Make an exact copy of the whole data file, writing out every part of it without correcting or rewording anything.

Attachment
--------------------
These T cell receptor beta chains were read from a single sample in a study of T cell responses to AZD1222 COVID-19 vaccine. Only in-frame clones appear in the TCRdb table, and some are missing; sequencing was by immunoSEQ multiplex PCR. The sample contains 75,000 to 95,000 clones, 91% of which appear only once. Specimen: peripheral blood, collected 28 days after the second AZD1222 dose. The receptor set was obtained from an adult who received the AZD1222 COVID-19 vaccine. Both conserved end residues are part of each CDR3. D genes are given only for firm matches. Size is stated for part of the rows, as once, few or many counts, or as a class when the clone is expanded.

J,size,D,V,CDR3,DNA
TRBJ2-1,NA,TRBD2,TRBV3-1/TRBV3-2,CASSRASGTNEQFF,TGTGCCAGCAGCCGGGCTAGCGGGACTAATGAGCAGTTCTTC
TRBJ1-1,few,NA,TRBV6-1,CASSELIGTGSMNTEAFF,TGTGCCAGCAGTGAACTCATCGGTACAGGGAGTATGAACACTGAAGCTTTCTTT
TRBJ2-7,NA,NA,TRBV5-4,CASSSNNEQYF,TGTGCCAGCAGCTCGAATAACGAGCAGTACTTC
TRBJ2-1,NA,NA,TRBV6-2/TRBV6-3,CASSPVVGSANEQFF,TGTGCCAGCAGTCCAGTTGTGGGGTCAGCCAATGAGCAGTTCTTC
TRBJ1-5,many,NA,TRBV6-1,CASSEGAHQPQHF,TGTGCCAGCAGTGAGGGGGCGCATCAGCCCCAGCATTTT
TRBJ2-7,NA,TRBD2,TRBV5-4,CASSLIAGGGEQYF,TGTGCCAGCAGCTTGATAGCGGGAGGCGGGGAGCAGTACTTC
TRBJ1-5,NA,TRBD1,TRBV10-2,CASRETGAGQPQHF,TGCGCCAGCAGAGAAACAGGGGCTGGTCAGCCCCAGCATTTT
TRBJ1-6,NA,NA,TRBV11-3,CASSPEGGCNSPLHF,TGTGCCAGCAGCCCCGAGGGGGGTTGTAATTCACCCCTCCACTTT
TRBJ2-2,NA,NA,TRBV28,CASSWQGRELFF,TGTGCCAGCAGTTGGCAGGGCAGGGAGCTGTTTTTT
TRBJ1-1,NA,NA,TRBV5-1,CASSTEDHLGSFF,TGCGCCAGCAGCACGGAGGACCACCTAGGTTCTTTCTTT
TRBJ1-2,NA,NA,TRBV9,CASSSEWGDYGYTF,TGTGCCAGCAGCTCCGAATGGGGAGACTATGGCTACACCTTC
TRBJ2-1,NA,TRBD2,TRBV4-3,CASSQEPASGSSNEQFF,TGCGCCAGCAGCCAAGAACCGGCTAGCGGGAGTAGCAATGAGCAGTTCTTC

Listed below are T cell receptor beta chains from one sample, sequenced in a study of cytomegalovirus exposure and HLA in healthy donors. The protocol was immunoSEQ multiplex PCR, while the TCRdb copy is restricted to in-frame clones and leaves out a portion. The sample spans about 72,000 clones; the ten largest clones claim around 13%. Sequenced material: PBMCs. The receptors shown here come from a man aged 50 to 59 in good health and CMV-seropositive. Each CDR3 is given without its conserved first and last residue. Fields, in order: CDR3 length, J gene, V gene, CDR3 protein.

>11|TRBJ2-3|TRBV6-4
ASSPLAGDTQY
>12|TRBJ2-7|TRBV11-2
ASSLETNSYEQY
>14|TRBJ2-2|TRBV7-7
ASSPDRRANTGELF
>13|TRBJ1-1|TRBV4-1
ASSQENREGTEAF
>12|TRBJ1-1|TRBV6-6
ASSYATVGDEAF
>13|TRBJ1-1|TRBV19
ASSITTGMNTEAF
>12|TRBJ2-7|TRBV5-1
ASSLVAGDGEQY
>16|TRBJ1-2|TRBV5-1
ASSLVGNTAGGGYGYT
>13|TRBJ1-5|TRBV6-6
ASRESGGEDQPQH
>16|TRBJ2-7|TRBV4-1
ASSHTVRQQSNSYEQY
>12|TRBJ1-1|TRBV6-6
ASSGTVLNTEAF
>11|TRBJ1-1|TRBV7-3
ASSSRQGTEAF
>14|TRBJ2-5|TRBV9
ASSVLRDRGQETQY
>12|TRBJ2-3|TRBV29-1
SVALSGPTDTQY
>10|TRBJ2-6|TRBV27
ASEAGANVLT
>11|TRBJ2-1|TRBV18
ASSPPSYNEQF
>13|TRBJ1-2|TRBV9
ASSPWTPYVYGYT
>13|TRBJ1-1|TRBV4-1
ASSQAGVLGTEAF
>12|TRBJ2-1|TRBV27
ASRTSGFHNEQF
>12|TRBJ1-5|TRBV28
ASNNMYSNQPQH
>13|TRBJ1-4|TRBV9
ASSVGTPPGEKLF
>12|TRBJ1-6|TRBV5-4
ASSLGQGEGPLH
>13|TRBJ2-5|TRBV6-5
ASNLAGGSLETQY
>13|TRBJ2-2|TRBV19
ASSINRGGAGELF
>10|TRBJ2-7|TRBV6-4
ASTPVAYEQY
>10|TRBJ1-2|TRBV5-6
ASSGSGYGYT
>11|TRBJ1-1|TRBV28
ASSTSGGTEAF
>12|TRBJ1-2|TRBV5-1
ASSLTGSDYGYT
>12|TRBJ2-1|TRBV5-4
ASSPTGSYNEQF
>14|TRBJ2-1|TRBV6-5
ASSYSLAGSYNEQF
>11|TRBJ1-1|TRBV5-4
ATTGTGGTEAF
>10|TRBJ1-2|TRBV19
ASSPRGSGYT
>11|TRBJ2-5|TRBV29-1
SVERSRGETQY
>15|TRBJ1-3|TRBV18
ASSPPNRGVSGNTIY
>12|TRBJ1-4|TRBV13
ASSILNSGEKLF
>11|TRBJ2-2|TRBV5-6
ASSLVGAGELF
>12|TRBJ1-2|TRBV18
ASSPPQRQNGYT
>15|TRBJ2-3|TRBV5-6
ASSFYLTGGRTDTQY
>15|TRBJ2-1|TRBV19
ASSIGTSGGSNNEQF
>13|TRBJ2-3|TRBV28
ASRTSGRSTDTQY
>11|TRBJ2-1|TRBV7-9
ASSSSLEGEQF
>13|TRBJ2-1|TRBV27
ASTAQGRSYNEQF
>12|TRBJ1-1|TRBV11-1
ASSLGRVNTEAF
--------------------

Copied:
These T cell receptor beta chains were read from a single sample in a study of T cell responses to AZD1222 COVID-19 vaccine. Only in-frame clones appear in the TCRdb table, and some are missing; sequencing was by immunoSEQ multiplex PCR. The sample contains 75,000 to 95,000 clones, 91% of which appear only once. Specimen: peripheral blood, collected 28 days after the second AZD1222 dose. The receptor set was obtained from an adult who received the AZD1222 COVID-19 vaccine. Both conserved end residues are part of each CDR3. D genes are given only for firm matches. Size is stated for part of the rows, as once, few or many counts, or as a class when the clone is expanded.

J,size,D,V,CDR3,DNA
TRBJ2-1,NA,TRBD2,TRBV3-1/TRBV3-2,CASSRASGTNEQFF,TGTGCCAGCAGCCGGGCTAGCGGGACTAATGAGCAGTTCTTC
TRBJ1-1,few,NA,TRBV6-1,CASSELIGTGSMNTEAFF,TGTGCCAGCAGTGAACTCATCGGTACAGGGAGTATGAACACTGAAGCTTTCTTT
TRBJ2-7,NA,NA,TRBV5-4,CASSSNNEQYF,TGTGCCAGCAGCTCGAATAACGAGCAGTACTTC
TRBJ2-1,NA,NA,TRBV6-2/TRBV6-3,CASSPVVGSANEQFF,TGTGCCAGCAGTCCAGTTGTGGGGTCAGCCAATGAGCAGTTCTTC
TRBJ1-5,many,NA,TRBV6-1,CASSEGAHQPQHF,TGTGCCAGCAGTGAGGGGGCGCATCAGCCCCAGCATTTT
TRBJ2-7,NA,TRBD2,TRBV5-4,CASSLIAGGGEQYF,TGTGCCAGCAGCTTGATAGCGGGAGGCGGGGAGCAGTACTTC
TRBJ1-5,NA,TRBD1,TRBV10-2,CASRETGAGQPQHF,TGCGCCAGCAGAGAAACAGGGGCTGGTCAGCCCCAGCATTTT
TRBJ1-6,NA,NA,TRBV11-3,CASSPEGGCNSPLHF,TGTGCCAGCAGCCCCGAGGGGGGTTGTAATTCACCCCTCCACTTT
TRBJ2-2,NA,NA,TRBV28,CASSWQGRELFF,TGTGCCAGCAGTTGGCAGGGCAGGGAGCTGTTTTTT
TRBJ1-1,NA,NA,TRBV5-1,CASSTEDHLGSFF,TGCGCCAGCAGCACGGAGGACCACCTAGGTTCTTTCTTT
TRBJ1-2,NA,NA,TRBV9,CASSSEWGDYGYTF,TGTGCCAGCAGCTCCGAATGGGGAGACTATGGCTACACCTTC
TRBJ2-1,NA,TRBD2,TRBV4-3,CASSQEPASGSSNEQFF,TGCGCCAGCAGCCAAGAACCGGCTAGCGGGAGTAGCAATGAGCAGTTCTTC

Listed below are T cell receptor beta chains from one sample, sequenced in a study of cytomegalovirus exposure and HLA in healthy donors. The protocol was immunoSEQ multiplex PCR, while the TCRdb copy is restricted to in-frame clones and leaves out a portion. The sample spans about 72,000 clones; the ten largest clones claim around 13%. Sequenced material: PBMCs. The receptors shown here come from a man aged 50 to 59 in good health and CMV-seropositive. Each CDR3 is given without its conserved first and last residue. Fields, in order: CDR3 length, J gene, V gene, CDR3 protein.

>11|TRBJ2-3|TRBV6-4
ASSPLAGDTQY
>12|TRBJ2-7|TRBV11-2
ASSLETNSYEQY
>14|TRBJ2-2|TRBV7-7
ASSPDRRANTGELF
>13|TRBJ1-1|TRBV4-1
ASSQENREGTEAF
>12|TRBJ1-1|TRBV6-6
ASSYATVGDEAF
>13|TRBJ1-1|TRBV19
ASSITTGMNTEAF
>12|TRBJ2-7|TRBV5-1
ASSLVAGDGEQY
>16|TRBJ1-2|TRBV5-1
ASSLVGNTAGGGYGYT
>13|TRBJ1-5|TRBV6-6
ASRESGGEDQPQH
>16|TRBJ2-7|TRBV4-1
ASSHTVRQQSNSYEQY
>12|TRBJ1-1|TRBV6-6
ASSGTVLNTEAF
>11|TRBJ1-1|TRBV7-3
ASSSRQGTEAF
>14|TRBJ2-5|TRBV9
ASSVLRDRGQETQY
>12|TRBJ2-3|TRBV29-1
SVALSGPTDTQY
>10|TRBJ2-6|TRBV27
ASEAGANVLT
>11|TRBJ2-1|TRBV18
ASSPPSYNEQF
>13|TRBJ1-2|TRBV9
ASSPWTPYVYGYT
>13|TRBJ1-1|TRBV4-1
ASSQAGVLGTEAF
>12|TRBJ2-1|TRBV27
ASRTSGFHNEQF
>12|TRBJ1-5|TRBV28
ASNNMYSNQPQH
>13|TRBJ1-4|TRBV9
ASSVGTPPGEKLF
>12|TRBJ1-6|TRBV5-4
ASSLGQGEGPLH
>13|TRBJ2-5|TRBV6-5
ASNLAGGSLETQY
>13|TRBJ2-2|TRBV19
ASSINRGGAGELF
>10|TRBJ2-7|TRBV6-4
ASTPVAYEQY
>10|TRBJ1-2|TRBV5-6
ASSGSGYGYT
>11|TRBJ1-1|TRBV28
ASSTSGGTEAF
>12|TRBJ1-2|TRBV5-1
ASSLTGSDYGYT
>12|TRBJ2-1|TRBV5-4
ASSPTGSYNEQF
>14|TRBJ2-1|TRBV6-5
ASSYSLAGSYNEQF
>11|TRBJ1-1|TRBV5-4
ATTGTGGTEAF
>10|TRBJ1-2|TRBV19
ASSPRGSGYT
>11|TRBJ2-5|TRBV29-1
SVERSRGETQY
>15|TRBJ1-3|TRBV18
ASSPPNRGVSGNTIY
>12|TRBJ1-4|TRBV13
ASSILNSGEKLF
>11|TRBJ2-2|TRBV5-6
ASSLVGAGELF
>12|TRBJ1-2|TRBV18
ASSPPQRQNGYT
>15|TRBJ2-3|TRBV5-6
ASSFYLTGGRTDTQY
>15|TRBJ2-1|TRBV19
ASSIGTSGGSNNEQF
>13|TRBJ2-3|TRBV28
ASRTSGRSTDTQY
>11|TRBJ2-1|TRBV7-9
ASSSSLEGEQF
>13|TRBJ2-1|TRBV27
ASTAQGRSYNEQF
>12|TRBJ1-1|TRBV11-1
ASSLGRVNTEAF